What a narrow historical view, my little lamb! There is nothing more mutable than human psychology. The psyche of the masses like the eternal sea always carries all the latent possibilities: the deathly calm and the roaring storm, the lowest cowardice and the wildest heroism. The mass is always that which it must be according to the circumstances of the time, and the mass is always at the point of becoming something entirely different than what it appears to be. A fine captain he would be who would chart his course only from the momentary appearance of the water's surface and who would not know how to predict a coming storm from the signs in the sky or from the depths! My little girl, the 'disappointment over the masses' is always the most shameful testimony for a political leader. A leader in the grand style does not adapt his tactics to the momentary mood of the masses, but rather to the iron laws of development; he holds fast to his tactics in spite of all 'disappointments' and , for the rest, calmly allows history to bring its work to maturity. With that, let us close the debate. I will gladly remain your friend. Whether, as you wish, I am to remain your teacher, that depends on you...
That you now have neither time nor interest for anything except the 'single issue,' namely the quandary of the party, is calamitous. For such one-sidedness also clouds one's political judgement; and above all, one must live as a full person at all times.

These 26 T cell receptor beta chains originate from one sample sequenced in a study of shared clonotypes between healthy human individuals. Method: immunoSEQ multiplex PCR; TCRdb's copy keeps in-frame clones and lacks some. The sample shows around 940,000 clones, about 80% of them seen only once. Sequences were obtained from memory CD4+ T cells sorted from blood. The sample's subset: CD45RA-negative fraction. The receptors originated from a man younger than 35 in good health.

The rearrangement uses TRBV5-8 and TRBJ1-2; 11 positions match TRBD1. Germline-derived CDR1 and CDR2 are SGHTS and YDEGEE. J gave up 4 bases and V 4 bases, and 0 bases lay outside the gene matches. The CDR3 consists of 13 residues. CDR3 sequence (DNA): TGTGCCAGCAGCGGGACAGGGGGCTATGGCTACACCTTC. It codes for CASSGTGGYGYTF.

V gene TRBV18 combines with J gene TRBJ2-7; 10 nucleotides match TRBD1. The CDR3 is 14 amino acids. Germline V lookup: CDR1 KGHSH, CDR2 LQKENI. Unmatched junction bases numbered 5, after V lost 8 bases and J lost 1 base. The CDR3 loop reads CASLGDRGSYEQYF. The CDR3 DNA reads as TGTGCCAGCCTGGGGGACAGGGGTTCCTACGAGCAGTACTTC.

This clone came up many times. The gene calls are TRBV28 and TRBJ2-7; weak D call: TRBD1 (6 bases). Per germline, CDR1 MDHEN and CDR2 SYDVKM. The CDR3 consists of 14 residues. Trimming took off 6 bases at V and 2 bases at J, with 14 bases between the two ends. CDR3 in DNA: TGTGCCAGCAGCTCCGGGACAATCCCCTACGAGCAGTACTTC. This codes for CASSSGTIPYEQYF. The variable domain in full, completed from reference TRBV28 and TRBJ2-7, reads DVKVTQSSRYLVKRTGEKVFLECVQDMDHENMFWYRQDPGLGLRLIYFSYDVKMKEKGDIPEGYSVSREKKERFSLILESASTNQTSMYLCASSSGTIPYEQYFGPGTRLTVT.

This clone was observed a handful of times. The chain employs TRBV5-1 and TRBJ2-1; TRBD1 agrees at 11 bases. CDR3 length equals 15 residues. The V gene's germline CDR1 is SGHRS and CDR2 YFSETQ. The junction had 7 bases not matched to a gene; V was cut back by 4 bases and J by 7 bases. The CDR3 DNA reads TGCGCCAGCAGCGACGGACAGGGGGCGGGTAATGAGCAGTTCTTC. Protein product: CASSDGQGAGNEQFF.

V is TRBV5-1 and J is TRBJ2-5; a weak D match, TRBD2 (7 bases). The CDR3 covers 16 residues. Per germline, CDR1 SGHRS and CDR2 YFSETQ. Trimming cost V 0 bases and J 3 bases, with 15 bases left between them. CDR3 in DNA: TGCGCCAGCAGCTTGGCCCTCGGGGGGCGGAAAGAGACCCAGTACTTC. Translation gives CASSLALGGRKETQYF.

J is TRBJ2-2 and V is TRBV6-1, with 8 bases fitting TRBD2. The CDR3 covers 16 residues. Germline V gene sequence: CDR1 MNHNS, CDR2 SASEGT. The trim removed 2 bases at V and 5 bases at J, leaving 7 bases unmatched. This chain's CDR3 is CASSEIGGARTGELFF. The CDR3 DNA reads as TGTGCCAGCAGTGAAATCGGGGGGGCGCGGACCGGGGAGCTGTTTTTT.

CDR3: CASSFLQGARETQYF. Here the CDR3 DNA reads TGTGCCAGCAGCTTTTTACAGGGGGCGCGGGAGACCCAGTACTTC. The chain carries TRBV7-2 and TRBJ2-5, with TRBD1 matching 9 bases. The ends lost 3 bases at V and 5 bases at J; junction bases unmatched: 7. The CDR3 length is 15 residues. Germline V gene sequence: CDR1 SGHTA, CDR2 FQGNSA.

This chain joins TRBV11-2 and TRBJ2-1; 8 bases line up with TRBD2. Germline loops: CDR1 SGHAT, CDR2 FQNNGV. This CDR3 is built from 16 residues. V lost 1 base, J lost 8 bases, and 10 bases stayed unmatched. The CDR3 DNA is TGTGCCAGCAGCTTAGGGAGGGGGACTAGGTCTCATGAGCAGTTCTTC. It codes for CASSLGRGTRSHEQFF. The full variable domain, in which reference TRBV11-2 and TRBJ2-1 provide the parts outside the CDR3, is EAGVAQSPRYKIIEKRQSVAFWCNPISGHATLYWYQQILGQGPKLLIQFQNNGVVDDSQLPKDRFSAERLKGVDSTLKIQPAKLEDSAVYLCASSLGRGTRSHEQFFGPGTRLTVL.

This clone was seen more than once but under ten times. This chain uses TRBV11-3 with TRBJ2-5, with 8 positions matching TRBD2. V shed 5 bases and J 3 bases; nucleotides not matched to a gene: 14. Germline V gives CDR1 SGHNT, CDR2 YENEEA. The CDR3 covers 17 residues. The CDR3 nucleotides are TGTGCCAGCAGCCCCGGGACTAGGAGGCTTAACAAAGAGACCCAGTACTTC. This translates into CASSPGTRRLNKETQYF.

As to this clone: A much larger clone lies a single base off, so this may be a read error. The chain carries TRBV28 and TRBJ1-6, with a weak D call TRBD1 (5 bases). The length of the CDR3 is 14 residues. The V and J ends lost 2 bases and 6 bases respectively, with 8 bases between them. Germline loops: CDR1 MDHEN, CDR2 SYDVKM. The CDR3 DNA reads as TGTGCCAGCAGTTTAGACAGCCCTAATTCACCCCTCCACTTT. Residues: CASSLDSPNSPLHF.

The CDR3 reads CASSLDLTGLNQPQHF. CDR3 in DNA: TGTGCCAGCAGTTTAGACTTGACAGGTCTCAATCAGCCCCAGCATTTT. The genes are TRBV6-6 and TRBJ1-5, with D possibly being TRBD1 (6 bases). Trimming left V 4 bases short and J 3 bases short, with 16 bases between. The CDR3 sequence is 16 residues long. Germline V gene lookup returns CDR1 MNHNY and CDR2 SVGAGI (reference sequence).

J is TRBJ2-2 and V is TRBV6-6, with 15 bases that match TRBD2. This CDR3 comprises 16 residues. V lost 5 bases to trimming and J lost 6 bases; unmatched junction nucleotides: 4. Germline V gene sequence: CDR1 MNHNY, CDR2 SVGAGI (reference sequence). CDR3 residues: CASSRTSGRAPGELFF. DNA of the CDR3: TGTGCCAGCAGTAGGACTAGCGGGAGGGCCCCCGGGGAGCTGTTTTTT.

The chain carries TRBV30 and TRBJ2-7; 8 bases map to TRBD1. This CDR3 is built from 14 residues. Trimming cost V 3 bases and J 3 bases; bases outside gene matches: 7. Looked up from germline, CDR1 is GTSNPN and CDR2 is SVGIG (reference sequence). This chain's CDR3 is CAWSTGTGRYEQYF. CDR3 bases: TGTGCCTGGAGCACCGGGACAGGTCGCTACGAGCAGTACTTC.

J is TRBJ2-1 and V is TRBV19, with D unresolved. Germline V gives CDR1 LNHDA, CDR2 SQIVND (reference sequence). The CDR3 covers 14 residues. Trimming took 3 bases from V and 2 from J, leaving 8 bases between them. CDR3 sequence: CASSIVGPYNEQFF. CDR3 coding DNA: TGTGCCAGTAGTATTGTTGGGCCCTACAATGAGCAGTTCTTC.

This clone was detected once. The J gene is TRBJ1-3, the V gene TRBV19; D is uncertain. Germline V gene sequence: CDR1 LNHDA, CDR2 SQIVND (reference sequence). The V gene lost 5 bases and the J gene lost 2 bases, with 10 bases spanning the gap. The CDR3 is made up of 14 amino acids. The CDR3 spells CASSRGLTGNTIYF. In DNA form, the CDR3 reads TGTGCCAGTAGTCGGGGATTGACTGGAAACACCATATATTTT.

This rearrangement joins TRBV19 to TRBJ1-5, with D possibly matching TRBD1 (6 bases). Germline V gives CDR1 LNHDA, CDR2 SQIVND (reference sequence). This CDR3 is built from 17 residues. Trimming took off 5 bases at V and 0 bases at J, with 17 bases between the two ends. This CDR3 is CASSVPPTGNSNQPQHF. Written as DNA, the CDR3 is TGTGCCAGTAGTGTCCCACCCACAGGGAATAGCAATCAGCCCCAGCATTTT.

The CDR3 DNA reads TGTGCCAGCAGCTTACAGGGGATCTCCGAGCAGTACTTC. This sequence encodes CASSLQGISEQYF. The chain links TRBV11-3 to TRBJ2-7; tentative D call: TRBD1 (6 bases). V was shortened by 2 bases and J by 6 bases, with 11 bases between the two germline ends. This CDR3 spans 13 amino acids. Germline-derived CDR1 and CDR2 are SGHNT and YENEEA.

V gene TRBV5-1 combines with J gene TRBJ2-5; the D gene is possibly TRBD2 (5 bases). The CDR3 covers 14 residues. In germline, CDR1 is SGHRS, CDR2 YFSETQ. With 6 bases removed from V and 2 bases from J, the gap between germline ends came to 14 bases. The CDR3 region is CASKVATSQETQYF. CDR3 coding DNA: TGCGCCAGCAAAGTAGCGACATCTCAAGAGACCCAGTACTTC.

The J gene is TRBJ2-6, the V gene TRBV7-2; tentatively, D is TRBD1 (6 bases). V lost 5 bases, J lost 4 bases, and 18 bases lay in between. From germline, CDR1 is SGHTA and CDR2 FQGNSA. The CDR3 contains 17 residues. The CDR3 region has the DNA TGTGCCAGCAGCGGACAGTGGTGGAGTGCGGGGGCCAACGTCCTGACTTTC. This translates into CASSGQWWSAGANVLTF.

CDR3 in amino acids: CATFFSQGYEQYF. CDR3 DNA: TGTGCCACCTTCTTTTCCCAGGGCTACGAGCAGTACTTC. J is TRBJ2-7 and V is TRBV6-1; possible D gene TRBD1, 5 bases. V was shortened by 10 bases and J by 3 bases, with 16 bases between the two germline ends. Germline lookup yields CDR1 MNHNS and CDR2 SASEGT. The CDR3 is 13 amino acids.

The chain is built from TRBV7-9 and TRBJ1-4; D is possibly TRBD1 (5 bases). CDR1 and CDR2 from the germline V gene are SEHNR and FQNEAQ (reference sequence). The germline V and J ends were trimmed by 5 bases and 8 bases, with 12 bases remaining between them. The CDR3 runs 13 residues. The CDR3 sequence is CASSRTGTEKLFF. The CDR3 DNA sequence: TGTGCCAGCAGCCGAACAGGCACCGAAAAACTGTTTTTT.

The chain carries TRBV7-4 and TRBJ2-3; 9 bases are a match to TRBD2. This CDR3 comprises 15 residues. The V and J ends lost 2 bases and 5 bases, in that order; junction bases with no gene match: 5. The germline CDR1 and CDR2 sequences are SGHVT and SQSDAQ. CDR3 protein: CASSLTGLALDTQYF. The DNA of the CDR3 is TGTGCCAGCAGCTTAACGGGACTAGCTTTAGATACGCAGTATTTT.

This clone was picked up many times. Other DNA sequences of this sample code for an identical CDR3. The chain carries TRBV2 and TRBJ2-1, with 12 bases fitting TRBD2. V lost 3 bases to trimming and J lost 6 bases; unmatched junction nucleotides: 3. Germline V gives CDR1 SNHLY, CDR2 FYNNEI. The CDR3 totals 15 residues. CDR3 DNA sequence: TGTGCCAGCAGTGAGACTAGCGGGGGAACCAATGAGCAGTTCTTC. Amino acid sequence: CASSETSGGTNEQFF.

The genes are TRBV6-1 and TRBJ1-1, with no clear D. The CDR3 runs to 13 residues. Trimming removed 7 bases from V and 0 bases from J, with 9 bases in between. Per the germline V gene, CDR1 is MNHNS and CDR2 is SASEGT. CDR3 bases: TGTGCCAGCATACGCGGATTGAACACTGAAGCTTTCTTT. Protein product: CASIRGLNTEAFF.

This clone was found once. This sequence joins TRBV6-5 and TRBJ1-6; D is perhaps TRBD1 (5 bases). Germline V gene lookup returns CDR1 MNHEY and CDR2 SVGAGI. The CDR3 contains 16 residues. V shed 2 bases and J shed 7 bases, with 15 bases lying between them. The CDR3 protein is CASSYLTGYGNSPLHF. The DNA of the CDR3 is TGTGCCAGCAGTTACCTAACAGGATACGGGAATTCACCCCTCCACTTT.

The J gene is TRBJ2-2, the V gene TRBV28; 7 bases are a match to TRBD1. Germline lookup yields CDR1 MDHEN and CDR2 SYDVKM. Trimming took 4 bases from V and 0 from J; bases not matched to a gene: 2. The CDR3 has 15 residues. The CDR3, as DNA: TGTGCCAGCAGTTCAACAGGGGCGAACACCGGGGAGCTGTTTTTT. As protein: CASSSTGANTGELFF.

But look, Lady, since you so rarely get to open a book, at least read only good books and not kitsch like the 'Spinoza-novel' which you sent me. What do you want with this particular suffering of the Jews? The poor victims on the rubber plantations in Putamayo, the Negroes in Africa with whose bodies the Europeans play a game of catch, are just as near to me. Do you remember the words written on the work of the Great General Staff about Trotha's campaign in the Kalahari desert? 'And the death-rattles, the mad cries of those dying of thirst, faded away into the sublime silence of eternity.'
Oh, this 'sublime silence of eternity' in which so many screams have faded away unheard! It rings within me so strongly that I have no special corner of my heart reserved for the ghetto: I am at home wherever in the world there are clouds, birds and human tears...
Your R

(Rosa Luxemburg to Matthilde Wurm. [Written from prison, Wronke]. February 16 1917. Excerpt. Adapted from

Thursday, 17 November 2011

Meeting: 6 December

The reading for next month's meeting is Orwell's 'Notes on Nationalism' (1945) and Luxemburg's 'The Right of Nations to Self-Determination' from The National Question (1909).

You can access electronic versions of these texts by clicking on the links below: